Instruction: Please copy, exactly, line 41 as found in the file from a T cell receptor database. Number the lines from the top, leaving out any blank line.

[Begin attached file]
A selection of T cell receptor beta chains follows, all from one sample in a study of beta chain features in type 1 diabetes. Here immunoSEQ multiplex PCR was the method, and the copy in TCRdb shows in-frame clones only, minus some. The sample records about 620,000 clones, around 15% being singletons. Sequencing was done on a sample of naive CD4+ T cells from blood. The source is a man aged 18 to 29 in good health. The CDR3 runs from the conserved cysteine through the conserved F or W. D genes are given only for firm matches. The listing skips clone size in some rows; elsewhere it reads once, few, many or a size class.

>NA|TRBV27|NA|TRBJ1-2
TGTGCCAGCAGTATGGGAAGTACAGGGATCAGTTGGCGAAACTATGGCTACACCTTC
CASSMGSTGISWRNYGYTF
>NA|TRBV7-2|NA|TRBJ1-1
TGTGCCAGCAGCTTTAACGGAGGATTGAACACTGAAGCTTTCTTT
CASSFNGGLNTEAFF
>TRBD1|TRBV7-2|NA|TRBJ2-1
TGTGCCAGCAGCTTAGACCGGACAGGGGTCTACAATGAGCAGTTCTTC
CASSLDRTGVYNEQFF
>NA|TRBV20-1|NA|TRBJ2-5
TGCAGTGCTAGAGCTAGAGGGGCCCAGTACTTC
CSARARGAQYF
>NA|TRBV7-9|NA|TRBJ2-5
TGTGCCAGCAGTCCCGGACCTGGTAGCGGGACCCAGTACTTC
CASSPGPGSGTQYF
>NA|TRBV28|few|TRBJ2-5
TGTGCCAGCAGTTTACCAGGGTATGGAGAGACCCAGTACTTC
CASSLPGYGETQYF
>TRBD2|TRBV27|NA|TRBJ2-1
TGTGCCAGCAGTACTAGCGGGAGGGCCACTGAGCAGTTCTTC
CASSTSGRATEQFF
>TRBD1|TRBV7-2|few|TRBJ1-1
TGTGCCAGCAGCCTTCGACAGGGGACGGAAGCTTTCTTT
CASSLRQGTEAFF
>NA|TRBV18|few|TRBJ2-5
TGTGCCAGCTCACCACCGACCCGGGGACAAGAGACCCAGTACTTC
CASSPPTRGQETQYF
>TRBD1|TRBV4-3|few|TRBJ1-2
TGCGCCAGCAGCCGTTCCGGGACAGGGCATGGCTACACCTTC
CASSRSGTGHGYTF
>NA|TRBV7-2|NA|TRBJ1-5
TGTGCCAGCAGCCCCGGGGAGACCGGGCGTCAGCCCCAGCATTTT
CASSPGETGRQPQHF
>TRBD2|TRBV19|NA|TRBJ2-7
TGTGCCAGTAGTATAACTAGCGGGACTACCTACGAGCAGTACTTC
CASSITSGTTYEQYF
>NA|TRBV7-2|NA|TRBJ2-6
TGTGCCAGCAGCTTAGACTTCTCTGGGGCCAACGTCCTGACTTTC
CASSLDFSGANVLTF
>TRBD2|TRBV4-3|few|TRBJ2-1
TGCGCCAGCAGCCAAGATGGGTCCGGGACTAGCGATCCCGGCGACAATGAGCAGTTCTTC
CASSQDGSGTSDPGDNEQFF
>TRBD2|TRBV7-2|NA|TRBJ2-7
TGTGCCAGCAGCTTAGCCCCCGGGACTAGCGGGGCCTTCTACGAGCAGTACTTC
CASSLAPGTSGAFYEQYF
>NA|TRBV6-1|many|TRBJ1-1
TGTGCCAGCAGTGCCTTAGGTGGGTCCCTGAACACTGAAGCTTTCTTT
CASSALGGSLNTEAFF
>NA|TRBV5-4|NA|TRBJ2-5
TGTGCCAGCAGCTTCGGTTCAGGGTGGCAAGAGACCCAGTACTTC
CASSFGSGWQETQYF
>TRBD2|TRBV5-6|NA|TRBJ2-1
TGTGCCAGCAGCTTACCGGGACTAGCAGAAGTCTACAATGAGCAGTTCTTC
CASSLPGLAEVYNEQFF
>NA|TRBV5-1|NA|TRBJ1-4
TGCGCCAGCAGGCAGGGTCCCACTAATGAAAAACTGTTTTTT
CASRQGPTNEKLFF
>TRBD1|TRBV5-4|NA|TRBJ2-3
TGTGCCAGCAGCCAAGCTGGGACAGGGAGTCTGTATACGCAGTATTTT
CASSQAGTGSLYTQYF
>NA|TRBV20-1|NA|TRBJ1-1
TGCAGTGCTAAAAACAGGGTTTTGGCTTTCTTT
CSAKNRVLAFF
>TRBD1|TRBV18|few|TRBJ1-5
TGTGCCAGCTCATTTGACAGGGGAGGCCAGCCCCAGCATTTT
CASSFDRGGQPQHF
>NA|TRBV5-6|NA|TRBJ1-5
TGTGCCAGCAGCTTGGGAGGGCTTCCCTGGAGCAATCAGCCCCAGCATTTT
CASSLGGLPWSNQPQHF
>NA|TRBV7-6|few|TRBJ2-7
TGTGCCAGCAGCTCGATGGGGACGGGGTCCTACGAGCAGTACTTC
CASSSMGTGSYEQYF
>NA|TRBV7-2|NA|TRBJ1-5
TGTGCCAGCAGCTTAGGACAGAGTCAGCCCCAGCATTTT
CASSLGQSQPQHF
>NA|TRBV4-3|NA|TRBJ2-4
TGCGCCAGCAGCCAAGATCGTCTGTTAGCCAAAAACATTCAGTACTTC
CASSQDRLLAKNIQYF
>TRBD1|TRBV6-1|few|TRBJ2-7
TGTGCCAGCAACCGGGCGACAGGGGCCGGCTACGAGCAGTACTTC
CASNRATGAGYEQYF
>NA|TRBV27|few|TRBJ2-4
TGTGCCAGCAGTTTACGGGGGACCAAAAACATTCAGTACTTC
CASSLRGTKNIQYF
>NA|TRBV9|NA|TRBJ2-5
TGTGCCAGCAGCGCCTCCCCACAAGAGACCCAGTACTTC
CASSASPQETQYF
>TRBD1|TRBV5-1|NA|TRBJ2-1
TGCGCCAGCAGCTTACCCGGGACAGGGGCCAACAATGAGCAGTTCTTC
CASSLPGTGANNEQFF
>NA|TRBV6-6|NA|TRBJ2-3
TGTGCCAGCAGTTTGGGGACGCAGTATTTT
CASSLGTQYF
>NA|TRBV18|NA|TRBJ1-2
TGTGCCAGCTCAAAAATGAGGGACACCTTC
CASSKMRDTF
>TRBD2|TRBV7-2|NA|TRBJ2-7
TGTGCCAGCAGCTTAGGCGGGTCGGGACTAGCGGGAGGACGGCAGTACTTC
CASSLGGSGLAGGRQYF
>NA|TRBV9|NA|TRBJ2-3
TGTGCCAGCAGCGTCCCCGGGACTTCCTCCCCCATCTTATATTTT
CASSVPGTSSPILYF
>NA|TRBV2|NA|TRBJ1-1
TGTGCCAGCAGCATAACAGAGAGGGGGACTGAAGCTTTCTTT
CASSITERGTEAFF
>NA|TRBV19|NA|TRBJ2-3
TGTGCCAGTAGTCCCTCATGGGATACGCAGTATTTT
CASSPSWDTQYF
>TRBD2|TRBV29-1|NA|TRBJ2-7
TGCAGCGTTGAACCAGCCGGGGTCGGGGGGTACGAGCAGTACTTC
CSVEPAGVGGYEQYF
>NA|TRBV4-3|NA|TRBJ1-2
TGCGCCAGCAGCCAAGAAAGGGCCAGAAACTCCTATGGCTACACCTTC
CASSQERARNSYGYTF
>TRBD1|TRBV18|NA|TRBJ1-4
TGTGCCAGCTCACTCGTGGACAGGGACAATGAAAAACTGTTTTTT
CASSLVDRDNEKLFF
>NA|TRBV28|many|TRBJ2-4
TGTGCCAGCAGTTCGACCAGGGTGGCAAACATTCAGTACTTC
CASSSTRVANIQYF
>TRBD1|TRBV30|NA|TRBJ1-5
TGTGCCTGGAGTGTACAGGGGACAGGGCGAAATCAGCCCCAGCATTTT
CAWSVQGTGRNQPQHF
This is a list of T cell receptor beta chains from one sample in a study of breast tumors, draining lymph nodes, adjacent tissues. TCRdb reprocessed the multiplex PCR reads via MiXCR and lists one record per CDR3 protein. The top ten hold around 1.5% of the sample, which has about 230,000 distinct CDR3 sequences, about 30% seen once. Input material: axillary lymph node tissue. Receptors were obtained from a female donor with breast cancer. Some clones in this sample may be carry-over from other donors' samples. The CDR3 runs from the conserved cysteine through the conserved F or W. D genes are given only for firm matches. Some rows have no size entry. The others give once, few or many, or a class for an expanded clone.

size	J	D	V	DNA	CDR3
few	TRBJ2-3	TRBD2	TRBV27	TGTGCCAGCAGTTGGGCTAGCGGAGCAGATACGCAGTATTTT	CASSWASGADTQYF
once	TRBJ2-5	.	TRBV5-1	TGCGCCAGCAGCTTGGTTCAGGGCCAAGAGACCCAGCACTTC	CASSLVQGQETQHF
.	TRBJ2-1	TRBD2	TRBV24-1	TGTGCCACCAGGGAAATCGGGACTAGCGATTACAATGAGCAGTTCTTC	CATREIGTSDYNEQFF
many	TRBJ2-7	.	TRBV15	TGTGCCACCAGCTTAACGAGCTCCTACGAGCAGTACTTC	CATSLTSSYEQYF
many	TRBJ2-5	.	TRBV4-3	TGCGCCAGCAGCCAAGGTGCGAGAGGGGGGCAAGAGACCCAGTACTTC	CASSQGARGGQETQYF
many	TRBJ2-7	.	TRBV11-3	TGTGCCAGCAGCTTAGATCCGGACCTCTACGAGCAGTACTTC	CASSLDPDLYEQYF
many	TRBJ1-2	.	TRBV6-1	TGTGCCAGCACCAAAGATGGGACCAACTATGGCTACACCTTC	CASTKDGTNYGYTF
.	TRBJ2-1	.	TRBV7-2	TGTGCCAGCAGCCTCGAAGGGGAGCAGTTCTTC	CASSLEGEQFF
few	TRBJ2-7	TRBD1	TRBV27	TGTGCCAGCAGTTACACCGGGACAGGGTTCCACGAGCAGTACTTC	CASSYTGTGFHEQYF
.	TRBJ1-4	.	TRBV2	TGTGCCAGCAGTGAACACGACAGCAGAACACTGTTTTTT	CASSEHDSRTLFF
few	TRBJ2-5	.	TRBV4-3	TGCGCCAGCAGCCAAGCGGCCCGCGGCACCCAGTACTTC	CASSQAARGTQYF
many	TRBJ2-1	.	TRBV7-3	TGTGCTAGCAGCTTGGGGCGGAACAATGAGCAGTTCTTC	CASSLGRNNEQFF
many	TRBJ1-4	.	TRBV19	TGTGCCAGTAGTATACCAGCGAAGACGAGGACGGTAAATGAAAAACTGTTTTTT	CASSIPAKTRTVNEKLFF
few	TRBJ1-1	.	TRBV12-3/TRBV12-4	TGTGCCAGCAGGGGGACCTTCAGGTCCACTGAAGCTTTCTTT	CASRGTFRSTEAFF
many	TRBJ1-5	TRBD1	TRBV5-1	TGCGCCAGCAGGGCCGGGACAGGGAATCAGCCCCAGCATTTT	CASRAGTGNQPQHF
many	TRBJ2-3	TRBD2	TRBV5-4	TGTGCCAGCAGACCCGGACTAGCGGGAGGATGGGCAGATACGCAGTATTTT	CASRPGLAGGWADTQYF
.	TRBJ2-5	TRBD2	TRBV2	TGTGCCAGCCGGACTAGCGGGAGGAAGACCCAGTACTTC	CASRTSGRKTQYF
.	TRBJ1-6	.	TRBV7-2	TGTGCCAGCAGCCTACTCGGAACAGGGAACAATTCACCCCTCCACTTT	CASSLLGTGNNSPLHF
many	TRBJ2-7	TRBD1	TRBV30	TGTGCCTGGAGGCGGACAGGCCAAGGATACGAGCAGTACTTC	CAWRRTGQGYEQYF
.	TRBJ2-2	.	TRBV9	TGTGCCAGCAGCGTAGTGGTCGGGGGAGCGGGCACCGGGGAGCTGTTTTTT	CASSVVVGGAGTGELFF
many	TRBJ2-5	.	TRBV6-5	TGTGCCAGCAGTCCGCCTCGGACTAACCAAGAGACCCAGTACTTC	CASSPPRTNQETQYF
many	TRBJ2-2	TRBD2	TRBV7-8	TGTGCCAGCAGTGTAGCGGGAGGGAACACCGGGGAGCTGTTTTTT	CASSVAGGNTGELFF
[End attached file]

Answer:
>TRBD2|TRBV4-3|few|TRBJ2-1